Still in regards to mobility, part of the project aims to expand and encourage active mobility in the living laboratory at the Cidade Universitária campus of UFRJ, for example, through the Coppe/UFRJ shared bicycle initiative, which offers a free transportation method that assists moving around the campus. Its users can release a bicycle through the IntegraUFRJ mobile application and return it to one of the stops close to their destination, without the need for specific stations.

Another one of our projects for the sustainable development of our community is the Literacy for Youth, Adults and the Elderly project, which encourages workers and service providers at UFRJ and the population at the Ilha do Fundão neighborhood who, due to a series of factors, were unable to complete or even begin their learning process to resume their studies. Focusing primarily on literacy, the course lasts an average of one year and covers abilities such as comprehension and reading fluency in addition to the basic literacy process. In the meantime, its students are trained and encouraged to take the Brazilian Certification Exam for Youth and Adult Competencies (Encceja), which assesses the knowledge, skills, and competencies of young people and adults who did not graduate from Elementary or High School at the expected age.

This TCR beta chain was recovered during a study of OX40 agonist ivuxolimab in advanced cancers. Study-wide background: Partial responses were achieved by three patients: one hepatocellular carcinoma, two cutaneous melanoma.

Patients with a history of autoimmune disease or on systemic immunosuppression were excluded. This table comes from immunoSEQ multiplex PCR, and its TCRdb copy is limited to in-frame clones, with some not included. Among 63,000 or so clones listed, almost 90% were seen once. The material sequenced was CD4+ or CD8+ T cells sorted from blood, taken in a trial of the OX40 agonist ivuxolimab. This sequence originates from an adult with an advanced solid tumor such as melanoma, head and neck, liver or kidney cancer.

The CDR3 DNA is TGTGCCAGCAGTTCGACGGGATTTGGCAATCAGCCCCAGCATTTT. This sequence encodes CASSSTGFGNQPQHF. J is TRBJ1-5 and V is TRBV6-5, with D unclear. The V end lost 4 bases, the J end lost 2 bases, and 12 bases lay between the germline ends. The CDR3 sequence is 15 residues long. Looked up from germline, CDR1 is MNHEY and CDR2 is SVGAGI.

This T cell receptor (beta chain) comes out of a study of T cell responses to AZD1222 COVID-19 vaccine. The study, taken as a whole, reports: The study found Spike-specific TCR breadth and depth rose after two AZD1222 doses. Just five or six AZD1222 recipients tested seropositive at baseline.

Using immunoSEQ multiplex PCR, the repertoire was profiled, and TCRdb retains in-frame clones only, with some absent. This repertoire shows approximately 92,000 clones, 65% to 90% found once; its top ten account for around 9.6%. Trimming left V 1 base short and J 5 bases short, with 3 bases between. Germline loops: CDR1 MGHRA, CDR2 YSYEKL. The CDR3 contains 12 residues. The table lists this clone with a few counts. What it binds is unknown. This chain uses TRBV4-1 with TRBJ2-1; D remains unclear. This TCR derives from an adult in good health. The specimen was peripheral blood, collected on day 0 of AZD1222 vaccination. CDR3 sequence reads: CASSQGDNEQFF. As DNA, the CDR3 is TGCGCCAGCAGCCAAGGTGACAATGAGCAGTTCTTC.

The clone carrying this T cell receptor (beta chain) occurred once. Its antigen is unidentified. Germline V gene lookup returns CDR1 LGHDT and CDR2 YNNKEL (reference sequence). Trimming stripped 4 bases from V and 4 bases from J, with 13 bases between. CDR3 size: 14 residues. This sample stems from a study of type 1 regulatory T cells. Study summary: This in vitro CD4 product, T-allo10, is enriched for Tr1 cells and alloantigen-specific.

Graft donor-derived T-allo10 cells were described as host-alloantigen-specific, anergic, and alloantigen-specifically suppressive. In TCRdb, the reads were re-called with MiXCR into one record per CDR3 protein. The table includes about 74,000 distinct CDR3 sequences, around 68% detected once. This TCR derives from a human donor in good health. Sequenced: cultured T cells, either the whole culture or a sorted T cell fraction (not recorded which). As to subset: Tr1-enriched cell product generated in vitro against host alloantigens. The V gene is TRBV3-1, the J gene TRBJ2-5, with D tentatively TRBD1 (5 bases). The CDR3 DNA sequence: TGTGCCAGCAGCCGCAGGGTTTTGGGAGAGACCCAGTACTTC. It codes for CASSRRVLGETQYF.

Actions on global climate change

Located at Coppe/UFRJ and founded in 2009 by Professor Suzana Kahn Ribeiro, the Brazilian Panel on Climate Change (PBMC) brings together 250 experts from research centers and academic institutions across the entire Brazilian territory.

Following the standards of the UN’s International Panel on Climate Change (IPCC), the PBCM produces recurring reports for monitoring the development of scientific knowledge on global climate variability. Therefore, it is a tool actively in tune with the scientific community, helping compile data on the subject and developing the discussions on the matter, which ultimately contributes to reaching a consensus and guarantees greater credibility to our conclusions.

“The role of the PBMC is to provide scientific support to the bodies in charge of formulating policies and making decisions”, explains Suzana Kahn.